Sensex slides to 4-month closing low; sentiment weak
Sensex fell for the eighth time in nine session, shedding 2% today to their lowest close in more than four months, on concern the government may review a tax treaty with Mauritius, leading to worries foreign inflows could be hit.business Updated: Jun 20, 2011 16:58 IST
Sensex fell for the eighth time in nine session, shedding 2% on Monday to their lowest close in more than four months, on concern the government may review a tax treaty with Mauritius, leading to worries foreign inflows could be hit.
Market participants said talk of the treaty review further hurt sentiment in the market that was already jittery due to stubborn inflation and slowing growth.
A chunk of foreign investment in the stock market comes through companies registered in the Indian Ocean island.
The tax treaty provides that capital gains arising in India for these companies from the sale of securities can only be taxed in Mauritius. The island nation does not tax capital gains, leading to zero taxation for the firms.
The two countries are expected to review the treaty soon, a source in the finance ministry said, but declined to elaborate on the time-frame.
Following a series of corruption scandals in high places the government has come under intense pressure to plug loopholes from tax-havens.
"The market is hammered on worries the tax treaty with Mauritius could be reviewed," said Ambareesh Baliga, chief operating office of Way2Wealth Securities.
He said it would be difficult for the market to recover from these levels due to the weak sentiment and expects further downside.
The 30-share BSE index fell 2.04%, or 363.90 points, to 17,506.63 points -- its lowest close since Feb 10. Twenty seven of its components lost ground.
However, some traders downplayed the worries over the Mauritius tax treaty.
"I think it will take at least nine to 12 months to finalise the treaty if at all it happens," Samir Arora, fund manager at Singapore-based Helios Capital Management.
Foreign funds were sellers of Indian shares all of last week, and offloaded about $330 million of stocks.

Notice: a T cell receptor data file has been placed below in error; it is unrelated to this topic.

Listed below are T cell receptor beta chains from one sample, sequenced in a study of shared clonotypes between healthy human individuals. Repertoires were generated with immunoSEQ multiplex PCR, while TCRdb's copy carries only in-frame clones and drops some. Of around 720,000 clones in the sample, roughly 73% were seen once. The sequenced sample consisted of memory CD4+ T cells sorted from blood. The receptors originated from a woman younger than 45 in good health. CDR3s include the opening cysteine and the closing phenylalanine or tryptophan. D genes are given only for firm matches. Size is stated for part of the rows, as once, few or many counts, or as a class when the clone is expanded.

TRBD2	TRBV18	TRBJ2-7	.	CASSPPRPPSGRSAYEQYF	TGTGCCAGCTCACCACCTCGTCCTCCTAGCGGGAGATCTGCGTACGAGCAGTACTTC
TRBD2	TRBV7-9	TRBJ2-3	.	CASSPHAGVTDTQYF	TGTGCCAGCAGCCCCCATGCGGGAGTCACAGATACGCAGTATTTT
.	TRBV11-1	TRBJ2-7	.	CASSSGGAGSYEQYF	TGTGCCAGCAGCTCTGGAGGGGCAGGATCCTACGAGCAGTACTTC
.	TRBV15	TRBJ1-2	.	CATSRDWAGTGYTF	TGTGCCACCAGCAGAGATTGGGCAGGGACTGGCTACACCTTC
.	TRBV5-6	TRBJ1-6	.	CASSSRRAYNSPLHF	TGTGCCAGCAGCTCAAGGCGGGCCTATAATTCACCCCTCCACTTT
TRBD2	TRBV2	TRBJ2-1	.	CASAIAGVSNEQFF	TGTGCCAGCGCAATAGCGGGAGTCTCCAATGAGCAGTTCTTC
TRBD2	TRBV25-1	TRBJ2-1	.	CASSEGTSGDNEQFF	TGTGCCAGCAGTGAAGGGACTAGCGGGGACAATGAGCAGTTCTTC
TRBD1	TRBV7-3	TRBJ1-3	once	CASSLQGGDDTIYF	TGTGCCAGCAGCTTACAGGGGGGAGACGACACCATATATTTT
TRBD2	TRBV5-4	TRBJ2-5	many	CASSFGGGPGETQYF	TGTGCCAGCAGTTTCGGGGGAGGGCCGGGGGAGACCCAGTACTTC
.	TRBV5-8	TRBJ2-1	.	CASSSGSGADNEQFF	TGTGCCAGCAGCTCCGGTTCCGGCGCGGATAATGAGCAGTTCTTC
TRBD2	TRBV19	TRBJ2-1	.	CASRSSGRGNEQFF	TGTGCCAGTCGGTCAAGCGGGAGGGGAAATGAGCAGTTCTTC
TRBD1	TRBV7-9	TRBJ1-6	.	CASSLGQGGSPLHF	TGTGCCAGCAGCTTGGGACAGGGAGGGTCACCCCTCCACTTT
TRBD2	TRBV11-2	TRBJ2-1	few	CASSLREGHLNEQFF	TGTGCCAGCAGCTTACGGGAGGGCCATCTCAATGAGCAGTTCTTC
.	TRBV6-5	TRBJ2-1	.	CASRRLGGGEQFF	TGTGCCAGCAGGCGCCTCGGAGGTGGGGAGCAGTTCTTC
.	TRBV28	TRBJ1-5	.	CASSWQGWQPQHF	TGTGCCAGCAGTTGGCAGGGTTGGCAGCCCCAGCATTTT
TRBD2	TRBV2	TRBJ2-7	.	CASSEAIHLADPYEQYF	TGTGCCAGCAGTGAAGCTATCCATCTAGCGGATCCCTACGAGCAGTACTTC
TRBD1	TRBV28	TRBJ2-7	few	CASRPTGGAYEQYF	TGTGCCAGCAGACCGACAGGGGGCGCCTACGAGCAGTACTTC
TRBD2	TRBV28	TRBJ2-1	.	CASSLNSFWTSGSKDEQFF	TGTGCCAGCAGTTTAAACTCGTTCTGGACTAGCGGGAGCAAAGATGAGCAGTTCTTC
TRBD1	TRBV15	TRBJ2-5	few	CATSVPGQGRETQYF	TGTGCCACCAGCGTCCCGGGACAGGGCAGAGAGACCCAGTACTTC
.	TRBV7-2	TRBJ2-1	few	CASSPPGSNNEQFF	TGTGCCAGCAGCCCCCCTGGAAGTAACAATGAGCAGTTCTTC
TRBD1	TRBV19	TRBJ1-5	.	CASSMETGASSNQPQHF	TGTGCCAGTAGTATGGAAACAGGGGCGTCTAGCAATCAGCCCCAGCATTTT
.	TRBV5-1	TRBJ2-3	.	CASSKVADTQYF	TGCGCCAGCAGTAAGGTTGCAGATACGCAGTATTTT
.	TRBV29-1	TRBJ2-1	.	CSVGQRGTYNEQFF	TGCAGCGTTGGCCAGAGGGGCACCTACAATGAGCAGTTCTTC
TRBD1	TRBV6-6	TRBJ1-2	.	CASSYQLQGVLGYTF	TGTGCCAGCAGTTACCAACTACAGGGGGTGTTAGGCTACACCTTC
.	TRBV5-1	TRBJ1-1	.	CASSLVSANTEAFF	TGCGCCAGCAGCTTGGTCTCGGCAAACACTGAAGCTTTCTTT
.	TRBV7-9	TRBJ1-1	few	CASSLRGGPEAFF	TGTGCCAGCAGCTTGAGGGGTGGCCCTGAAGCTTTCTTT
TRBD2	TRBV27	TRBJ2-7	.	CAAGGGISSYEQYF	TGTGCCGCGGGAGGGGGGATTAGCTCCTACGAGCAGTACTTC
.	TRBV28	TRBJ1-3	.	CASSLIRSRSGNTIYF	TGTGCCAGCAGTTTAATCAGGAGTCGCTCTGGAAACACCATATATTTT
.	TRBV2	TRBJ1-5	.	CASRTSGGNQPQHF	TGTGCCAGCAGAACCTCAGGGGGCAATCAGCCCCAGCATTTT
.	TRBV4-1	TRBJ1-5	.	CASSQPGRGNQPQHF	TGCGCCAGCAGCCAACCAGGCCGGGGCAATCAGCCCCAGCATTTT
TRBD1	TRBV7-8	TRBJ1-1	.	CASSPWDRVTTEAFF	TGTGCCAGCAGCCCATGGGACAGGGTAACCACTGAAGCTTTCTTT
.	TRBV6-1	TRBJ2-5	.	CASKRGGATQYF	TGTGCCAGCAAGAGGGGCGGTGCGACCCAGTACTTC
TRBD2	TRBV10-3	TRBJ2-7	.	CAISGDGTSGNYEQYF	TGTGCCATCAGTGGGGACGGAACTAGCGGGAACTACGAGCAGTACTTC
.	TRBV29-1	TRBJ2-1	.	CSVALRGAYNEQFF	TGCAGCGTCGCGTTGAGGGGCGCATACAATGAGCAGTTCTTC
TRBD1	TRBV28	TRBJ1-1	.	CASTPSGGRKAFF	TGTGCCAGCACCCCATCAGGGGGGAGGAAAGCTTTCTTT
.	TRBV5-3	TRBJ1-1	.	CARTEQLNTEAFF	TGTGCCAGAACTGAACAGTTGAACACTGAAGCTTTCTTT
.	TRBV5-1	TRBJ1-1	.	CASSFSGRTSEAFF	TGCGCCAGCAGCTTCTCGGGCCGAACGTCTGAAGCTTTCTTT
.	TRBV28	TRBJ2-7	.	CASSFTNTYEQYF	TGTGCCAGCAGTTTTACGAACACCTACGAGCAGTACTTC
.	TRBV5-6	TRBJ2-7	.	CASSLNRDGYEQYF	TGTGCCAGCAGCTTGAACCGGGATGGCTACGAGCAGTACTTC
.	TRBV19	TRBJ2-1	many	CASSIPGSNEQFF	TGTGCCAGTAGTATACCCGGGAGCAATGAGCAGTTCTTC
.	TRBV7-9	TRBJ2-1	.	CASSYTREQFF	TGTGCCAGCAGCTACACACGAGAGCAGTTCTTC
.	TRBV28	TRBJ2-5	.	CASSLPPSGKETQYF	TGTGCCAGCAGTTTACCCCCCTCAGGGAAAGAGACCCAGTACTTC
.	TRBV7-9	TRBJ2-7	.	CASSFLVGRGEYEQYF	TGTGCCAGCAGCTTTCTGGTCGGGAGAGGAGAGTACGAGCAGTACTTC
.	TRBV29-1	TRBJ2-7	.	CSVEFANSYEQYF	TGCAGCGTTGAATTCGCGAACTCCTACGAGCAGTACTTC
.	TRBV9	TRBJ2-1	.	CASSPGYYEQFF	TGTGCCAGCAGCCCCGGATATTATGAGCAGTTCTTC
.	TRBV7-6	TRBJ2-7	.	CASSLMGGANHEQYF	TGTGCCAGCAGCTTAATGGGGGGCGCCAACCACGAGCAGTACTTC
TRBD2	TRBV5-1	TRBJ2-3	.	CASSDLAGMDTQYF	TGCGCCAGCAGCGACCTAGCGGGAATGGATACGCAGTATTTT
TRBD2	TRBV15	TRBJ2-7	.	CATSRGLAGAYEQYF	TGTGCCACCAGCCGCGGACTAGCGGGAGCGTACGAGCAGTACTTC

Overseas funds hold more than $100 billion of Indian shares, accumulated since India opened the door to foreign institutional investors in 1992, data from the Securities and Exchange Board of India showed.
Network engineering services provider GTL nosedived as much as 63.3% to 124.15 rupees, its lowest level since December 2006, while group firm GTL Infra slumped as much as 48.5% to a life-time low of 15.25 rupees.
The stocks pared some losses and closed 62.2% and 42.7% lower, respectively.
Dealers said GTL may have either fallen behind in debt repayment or a stake-holder could have sold shares in the open market.
Company chairman Manoj Tirodkar told CNBC-TV18 he believes the company was regular in its payments and the fundamentals of business remained strong.
GTL Infra and GTL were the most traded stocks on NSE, with volumes of 114.7 million
shares and 51.2 million shares respectively
Mobile operator Reliance Communications and utility Reliance Infrastructure, controlled by billionaire Anil Ambani, tumbled 7.9 and 6.2%, respectively, after the Bombay Stock Exchange said they would be removed from the main index from Aug 8.
Software firms led the decline, after CLSA downgraded the Indian IT sector to "underweight" from "neutral," saying their quarterly revenue growth on an annual basis has peaked and a downtrend was likely.
It downgraded Tata Consultancy Services and Infosys to "underperform," sending their stocks down 3.6% and 2.2%, respectively.
Nearly eight shares declined for every share that advanced on NSE, on a volume of 788 million shares, higher than the 90-day daily average volume of 600 million shares
The 50-share NSE index was down 2% at 5,257.95.
World stocks measured by the MSCI All-Country World Index fell 0.5% at 1018 GMT, while the emerging market equities dropped 0.6%.